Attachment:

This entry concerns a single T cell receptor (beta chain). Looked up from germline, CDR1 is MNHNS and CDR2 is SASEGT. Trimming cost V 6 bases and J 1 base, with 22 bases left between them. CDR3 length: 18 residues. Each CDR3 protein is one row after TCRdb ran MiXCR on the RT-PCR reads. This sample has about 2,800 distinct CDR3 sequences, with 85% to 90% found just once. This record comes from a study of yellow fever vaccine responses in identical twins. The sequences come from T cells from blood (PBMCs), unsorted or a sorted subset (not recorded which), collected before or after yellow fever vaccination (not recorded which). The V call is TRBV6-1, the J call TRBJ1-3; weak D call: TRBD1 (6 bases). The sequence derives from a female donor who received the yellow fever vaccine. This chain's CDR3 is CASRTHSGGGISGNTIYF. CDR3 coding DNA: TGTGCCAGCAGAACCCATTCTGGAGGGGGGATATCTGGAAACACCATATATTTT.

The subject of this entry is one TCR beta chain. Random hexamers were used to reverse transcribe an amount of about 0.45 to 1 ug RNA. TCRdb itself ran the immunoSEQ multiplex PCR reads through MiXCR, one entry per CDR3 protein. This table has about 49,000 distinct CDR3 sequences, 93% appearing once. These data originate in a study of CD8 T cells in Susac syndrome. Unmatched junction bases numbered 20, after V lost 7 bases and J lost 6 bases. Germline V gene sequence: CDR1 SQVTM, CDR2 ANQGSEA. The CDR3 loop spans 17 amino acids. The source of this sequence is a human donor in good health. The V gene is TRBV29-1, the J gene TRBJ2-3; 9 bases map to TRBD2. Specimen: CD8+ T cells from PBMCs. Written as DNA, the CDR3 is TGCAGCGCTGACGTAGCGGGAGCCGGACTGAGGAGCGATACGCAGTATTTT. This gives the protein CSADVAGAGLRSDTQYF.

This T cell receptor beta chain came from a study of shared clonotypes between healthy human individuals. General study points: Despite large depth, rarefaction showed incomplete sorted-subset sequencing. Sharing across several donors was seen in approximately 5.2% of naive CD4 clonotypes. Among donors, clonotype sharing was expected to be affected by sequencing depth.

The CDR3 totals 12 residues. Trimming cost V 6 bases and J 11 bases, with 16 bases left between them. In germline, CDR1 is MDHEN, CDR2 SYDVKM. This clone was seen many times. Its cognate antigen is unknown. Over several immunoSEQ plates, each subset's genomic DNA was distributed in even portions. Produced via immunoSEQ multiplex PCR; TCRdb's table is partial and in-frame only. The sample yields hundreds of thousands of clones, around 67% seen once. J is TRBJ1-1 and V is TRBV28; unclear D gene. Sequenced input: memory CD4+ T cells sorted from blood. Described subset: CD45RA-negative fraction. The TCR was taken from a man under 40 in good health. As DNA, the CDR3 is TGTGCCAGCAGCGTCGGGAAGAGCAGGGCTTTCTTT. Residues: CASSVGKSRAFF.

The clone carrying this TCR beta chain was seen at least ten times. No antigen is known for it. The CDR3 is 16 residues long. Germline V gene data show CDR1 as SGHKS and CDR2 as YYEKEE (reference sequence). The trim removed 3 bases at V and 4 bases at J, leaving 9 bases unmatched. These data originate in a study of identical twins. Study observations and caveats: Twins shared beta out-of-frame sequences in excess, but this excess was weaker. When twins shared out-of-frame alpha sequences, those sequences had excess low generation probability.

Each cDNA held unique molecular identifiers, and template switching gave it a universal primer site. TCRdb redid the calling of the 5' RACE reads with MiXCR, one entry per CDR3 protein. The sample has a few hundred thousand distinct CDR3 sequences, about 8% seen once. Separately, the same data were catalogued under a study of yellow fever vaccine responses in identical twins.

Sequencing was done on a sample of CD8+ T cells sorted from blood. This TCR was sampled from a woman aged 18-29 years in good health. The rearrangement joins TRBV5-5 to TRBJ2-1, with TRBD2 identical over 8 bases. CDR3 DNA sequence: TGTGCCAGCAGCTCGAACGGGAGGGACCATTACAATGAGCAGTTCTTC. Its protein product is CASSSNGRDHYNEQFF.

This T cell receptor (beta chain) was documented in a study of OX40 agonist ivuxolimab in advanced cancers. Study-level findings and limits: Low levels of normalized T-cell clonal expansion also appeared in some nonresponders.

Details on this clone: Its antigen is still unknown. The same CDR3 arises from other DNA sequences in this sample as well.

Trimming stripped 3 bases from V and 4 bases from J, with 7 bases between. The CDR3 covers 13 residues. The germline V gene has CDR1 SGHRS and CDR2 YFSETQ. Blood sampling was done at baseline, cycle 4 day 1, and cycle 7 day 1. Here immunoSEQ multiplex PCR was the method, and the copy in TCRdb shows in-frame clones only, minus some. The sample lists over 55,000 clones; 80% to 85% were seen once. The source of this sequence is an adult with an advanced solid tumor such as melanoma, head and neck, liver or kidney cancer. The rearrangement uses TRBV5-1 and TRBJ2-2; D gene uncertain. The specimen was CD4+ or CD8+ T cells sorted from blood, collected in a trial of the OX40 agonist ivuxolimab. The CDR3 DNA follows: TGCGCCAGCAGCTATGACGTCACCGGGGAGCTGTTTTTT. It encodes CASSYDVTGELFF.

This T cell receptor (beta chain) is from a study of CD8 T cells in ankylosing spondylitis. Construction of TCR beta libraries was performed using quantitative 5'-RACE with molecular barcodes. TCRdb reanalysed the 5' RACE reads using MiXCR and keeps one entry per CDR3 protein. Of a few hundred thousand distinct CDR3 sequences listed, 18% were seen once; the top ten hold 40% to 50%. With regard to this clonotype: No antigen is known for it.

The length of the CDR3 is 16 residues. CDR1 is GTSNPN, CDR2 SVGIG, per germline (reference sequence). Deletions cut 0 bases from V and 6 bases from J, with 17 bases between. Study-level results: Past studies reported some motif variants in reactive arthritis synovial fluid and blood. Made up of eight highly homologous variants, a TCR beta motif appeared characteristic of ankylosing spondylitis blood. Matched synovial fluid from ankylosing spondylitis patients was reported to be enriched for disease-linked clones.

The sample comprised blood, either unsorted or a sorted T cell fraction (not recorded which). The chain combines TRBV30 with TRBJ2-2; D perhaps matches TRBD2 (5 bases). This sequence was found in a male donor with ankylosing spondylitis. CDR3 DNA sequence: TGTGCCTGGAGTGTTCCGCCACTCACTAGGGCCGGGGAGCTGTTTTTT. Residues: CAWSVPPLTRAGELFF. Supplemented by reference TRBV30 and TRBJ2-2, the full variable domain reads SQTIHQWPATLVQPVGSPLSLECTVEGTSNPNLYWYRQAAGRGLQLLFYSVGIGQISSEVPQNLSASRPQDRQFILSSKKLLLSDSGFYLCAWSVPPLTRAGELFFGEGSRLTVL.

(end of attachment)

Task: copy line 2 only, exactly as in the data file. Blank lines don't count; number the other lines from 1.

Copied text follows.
The subject of this entry is one TCR beta chain. Random hexamers were used to reverse transcribe an amount of about 0.45 to 1 ug RNA. TCRdb itself ran the immunoSEQ multiplex PCR reads through MiXCR, one entry per CDR3 protein. This table has about 49,000 distinct CDR3 sequences, 93% appearing once. These data originate in a study of CD8 T cells in Susac syndrome. Unmatched junction bases numbered 20, after V lost 7 bases and J lost 6 bases. Germline V gene sequence: CDR1 SQVTM, CDR2 ANQGSEA. The CDR3 loop spans 17 amino acids. The source of this sequence is a human donor in good health. The V gene is TRBV29-1, the J gene TRBJ2-3; 9 bases map to TRBD2. Specimen: CD8+ T cells from PBMCs. Written as DNA, the CDR3 is TGCAGCGCTGACGTAGCGGGAGCCGGACTGAGGAGCGATACGCAGTATTTT. This gives the protein CSADVAGAGLRSDTQYF.